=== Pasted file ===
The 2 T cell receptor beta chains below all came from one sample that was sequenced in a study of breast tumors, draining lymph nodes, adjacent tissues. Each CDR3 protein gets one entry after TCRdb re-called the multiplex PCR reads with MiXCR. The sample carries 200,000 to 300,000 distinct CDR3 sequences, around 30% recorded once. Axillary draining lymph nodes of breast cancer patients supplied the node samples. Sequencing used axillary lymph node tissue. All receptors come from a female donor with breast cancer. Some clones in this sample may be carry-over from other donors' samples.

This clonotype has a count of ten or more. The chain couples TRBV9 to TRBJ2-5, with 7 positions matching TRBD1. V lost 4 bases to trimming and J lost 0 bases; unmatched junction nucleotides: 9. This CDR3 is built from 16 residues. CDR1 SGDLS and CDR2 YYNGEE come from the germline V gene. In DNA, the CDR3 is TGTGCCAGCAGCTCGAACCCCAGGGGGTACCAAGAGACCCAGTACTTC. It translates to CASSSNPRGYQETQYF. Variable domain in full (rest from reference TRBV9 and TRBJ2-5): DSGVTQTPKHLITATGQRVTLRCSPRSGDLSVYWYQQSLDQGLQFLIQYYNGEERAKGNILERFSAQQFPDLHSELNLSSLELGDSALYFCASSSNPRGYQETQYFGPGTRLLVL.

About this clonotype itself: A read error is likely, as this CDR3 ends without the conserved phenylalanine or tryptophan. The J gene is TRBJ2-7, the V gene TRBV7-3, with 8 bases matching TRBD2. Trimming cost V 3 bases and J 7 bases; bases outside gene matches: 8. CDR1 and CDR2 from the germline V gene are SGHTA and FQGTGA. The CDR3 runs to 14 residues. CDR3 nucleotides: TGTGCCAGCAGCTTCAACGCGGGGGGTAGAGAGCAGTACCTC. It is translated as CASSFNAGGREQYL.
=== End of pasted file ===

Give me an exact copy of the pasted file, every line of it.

The 2 T cell receptor beta chains below all came from one sample that was sequenced in a study of breast tumors, draining lymph nodes, adjacent tissues. Each CDR3 protein gets one entry after TCRdb re-called the multiplex PCR reads with MiXCR. The sample carries 200,000 to 300,000 distinct CDR3 sequences, around 30% recorded once. Axillary draining lymph nodes of breast cancer patients supplied the node samples. Sequencing used axillary lymph node tissue. All receptors come from a female donor with breast cancer. Some clones in this sample may be carry-over from other donors' samples.

This clonotype has a count of ten or more. The chain couples TRBV9 to TRBJ2-5, with 7 positions matching TRBD1. V lost 4 bases to trimming and J lost 0 bases; unmatched junction nucleotides: 9. This CDR3 is built from 16 residues. CDR1 SGDLS and CDR2 YYNGEE come from the germline V gene. In DNA, the CDR3 is TGTGCCAGCAGCTCGAACCCCAGGGGGTACCAAGAGACCCAGTACTTC. It translates to CASSSNPRGYQETQYF. Variable domain in full (rest from reference TRBV9 and TRBJ2-5): DSGVTQTPKHLITATGQRVTLRCSPRSGDLSVYWYQQSLDQGLQFLIQYYNGEERAKGNILERFSAQQFPDLHSELNLSSLELGDSALYFCASSSNPRGYQETQYFGPGTRLLVL.

About this clonotype itself: A read error is likely, as this CDR3 ends without the conserved phenylalanine or tryptophan. The J gene is TRBJ2-7, the V gene TRBV7-3, with 8 bases matching TRBD2. Trimming cost V 3 bases and J 7 bases; bases outside gene matches: 8. CDR1 and CDR2 from the germline V gene are SGHTA and FQGTGA. The CDR3 runs to 14 residues. CDR3 nucleotides: TGTGCCAGCAGCTTCAACGCGGGGGGTAGAGAGCAGTACCTC. It is translated as CASSFNAGGREQYL.